You've spent years in school and you learned the language. You've got years of experience in conversation with others. You understand the importance of being understood. After all, that's the only way for groups of people to achieve societal and industrial goals.
One would think that our common understanding of the importance of effective communication would lead us to much more effective industrial maintenance. Alas, real life apparently doesn't work that way.
Every discipline has its jargon, which makes it easier for practitioners to communicate. But, those jargon elements have a distinct meaning. Anyone who hears one will immediately know exactly what item, physical property, or concept is being discussed. No doubt, your definition of the word “cavitation” is exactly my definition of the same word.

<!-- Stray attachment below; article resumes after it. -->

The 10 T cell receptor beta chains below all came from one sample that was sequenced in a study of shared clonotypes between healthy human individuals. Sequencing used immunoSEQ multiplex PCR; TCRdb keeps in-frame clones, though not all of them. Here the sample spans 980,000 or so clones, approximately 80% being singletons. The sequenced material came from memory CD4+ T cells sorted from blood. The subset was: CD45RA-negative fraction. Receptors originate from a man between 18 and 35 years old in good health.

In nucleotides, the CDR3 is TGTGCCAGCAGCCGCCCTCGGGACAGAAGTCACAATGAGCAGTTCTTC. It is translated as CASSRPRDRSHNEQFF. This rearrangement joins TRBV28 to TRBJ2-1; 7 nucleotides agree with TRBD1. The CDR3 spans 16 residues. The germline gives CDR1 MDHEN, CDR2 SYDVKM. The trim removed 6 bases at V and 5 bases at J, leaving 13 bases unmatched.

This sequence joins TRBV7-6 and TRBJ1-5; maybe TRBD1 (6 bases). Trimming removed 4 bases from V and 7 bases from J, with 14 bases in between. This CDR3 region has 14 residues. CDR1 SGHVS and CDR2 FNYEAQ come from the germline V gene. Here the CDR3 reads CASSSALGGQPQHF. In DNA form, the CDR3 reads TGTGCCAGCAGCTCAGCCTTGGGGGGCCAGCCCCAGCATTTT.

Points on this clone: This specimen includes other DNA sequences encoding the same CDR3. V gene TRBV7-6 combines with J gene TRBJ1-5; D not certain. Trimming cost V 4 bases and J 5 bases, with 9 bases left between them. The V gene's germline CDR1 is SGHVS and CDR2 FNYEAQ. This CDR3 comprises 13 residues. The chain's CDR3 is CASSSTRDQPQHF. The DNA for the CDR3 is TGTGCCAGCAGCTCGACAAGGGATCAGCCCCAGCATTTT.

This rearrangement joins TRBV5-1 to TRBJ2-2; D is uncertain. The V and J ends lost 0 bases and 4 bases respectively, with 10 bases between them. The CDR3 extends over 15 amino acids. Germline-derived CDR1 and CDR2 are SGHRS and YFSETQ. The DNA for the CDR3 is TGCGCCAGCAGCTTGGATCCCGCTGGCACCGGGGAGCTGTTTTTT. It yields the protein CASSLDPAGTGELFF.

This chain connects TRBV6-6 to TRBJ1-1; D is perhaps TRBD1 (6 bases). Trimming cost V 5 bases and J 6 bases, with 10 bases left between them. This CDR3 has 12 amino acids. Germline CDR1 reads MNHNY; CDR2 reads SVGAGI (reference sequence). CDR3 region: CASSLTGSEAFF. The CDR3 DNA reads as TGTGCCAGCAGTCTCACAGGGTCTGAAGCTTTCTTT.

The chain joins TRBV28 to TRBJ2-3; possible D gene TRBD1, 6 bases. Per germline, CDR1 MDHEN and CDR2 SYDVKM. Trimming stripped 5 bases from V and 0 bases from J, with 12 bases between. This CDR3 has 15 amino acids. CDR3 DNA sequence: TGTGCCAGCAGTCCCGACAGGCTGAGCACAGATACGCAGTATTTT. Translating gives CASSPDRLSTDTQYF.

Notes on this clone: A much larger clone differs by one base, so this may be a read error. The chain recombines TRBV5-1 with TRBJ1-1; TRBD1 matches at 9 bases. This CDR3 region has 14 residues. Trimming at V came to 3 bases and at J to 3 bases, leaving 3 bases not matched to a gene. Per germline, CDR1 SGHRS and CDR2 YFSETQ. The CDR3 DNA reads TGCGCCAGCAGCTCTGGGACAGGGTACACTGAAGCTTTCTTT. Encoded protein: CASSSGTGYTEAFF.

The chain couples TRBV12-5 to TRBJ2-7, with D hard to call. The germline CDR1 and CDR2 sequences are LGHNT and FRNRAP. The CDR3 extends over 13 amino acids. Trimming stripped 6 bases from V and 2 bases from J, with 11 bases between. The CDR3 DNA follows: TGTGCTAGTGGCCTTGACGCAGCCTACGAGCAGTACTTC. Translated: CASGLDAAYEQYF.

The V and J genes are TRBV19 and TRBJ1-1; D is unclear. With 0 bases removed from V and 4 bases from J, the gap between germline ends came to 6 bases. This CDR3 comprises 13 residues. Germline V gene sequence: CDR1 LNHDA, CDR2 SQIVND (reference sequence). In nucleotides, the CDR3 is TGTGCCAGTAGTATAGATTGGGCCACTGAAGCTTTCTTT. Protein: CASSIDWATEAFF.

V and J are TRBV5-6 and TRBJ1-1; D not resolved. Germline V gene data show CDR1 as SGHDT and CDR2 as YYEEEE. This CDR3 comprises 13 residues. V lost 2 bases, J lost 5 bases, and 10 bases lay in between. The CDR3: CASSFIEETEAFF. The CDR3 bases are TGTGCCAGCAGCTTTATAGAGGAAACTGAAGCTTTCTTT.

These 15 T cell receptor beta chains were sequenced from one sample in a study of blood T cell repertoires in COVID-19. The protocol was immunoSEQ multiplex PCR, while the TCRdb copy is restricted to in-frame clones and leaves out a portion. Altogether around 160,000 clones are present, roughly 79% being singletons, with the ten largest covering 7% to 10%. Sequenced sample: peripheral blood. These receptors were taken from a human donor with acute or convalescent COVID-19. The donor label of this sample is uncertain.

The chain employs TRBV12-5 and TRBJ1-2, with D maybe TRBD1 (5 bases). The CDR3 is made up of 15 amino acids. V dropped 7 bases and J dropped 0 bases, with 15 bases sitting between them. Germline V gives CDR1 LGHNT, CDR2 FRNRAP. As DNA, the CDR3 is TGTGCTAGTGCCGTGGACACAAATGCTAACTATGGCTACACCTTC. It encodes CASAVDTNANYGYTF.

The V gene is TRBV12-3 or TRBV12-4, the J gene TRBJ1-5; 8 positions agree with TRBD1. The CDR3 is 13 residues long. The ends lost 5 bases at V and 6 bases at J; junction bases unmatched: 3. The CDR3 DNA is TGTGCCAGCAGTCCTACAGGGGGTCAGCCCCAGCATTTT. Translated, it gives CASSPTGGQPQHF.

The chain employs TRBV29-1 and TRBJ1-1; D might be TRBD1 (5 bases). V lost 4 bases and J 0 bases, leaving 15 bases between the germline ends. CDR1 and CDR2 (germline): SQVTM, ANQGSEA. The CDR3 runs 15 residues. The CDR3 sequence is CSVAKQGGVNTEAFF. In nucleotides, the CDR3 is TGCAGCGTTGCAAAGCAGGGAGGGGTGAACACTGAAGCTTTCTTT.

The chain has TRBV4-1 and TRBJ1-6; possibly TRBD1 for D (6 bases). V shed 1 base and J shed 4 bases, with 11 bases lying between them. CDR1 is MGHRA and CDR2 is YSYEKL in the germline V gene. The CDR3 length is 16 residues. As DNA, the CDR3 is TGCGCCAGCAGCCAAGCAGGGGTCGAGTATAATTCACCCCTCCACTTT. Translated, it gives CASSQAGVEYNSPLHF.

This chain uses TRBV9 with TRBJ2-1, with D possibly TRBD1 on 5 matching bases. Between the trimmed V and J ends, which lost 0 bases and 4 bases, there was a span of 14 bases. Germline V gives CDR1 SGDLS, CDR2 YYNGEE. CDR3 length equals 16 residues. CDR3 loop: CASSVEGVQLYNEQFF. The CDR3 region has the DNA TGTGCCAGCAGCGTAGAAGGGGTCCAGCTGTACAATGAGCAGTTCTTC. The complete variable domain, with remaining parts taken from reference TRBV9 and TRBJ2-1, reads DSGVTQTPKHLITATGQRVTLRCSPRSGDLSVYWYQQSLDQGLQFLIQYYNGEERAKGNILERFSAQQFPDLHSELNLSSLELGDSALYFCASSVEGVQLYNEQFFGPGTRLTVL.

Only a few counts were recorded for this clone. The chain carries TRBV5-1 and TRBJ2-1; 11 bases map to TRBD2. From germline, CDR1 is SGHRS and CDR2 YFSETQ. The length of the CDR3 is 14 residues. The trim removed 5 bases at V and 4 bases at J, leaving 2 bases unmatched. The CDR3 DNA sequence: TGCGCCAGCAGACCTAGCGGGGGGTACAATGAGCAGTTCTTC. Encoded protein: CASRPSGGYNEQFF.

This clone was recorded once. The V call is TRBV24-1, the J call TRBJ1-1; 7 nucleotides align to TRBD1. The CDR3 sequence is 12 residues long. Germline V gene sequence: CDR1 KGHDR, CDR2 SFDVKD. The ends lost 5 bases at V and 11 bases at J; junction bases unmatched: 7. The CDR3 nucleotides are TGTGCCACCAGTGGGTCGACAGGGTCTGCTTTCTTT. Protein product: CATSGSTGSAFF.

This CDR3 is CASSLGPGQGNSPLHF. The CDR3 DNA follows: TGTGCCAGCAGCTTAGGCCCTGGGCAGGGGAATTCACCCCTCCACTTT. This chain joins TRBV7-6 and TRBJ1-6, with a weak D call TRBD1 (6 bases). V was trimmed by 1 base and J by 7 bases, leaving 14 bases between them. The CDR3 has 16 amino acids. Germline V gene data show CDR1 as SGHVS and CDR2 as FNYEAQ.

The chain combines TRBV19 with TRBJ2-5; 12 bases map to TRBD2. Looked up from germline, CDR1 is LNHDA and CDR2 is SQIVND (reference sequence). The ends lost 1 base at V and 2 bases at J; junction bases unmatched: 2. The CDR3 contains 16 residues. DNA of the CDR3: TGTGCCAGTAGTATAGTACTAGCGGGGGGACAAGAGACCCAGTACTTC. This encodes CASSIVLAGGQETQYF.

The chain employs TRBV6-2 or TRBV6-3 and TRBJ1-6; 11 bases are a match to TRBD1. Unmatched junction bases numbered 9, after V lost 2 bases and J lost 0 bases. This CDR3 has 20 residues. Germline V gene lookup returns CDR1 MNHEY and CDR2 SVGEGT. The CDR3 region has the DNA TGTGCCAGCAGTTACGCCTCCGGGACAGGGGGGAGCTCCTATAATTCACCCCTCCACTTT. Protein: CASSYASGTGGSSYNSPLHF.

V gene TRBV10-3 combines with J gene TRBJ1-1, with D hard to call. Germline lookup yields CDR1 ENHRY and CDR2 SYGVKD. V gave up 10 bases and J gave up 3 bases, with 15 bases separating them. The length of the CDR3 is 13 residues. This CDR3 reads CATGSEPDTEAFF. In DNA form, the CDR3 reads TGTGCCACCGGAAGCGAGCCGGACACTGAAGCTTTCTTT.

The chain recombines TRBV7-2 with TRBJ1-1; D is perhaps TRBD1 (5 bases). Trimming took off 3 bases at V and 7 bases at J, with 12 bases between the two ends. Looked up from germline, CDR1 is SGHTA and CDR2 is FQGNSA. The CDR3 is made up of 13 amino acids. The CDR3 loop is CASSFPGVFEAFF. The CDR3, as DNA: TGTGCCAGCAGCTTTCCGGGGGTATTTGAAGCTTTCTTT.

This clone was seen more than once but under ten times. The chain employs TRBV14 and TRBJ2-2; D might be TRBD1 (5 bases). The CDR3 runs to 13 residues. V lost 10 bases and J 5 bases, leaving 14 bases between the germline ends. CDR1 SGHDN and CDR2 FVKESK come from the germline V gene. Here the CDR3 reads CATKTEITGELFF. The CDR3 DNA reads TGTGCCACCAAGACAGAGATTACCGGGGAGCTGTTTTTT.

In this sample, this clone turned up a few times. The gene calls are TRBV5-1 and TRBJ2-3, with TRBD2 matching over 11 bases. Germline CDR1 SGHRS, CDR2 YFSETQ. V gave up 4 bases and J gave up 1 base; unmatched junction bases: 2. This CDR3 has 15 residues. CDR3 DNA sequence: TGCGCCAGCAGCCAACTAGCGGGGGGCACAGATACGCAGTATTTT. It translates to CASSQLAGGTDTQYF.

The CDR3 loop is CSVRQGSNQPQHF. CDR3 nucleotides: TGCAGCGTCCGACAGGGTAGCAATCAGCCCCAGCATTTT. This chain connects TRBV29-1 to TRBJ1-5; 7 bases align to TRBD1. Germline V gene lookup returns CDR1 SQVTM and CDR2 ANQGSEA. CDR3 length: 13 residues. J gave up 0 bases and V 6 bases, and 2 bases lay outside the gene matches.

What hampers effective communication in other areas might be the prevalence of those ambiguous buzzwords that pepper our discourse. They make a person sound trendy, but carry no real meaning, except to the speaker. The rest of us are left to guess what’s meant based on the context, tone of voice, and other visual and aural cues.
In 1993, a couple of scientists in California turned the chore of having to listen to so much ambiguity into a game, sometimes called Buzzword Bingo, sometimes by more graphic names. No less a personality than our friend Dilbert participated in at least one session of the game.
I think that funding for maintenance and reliability initiatives would be enhanced by avoiding the use of ambiguous jargon when requesting funding from the gatekeepers at the corporate till.
What do you think?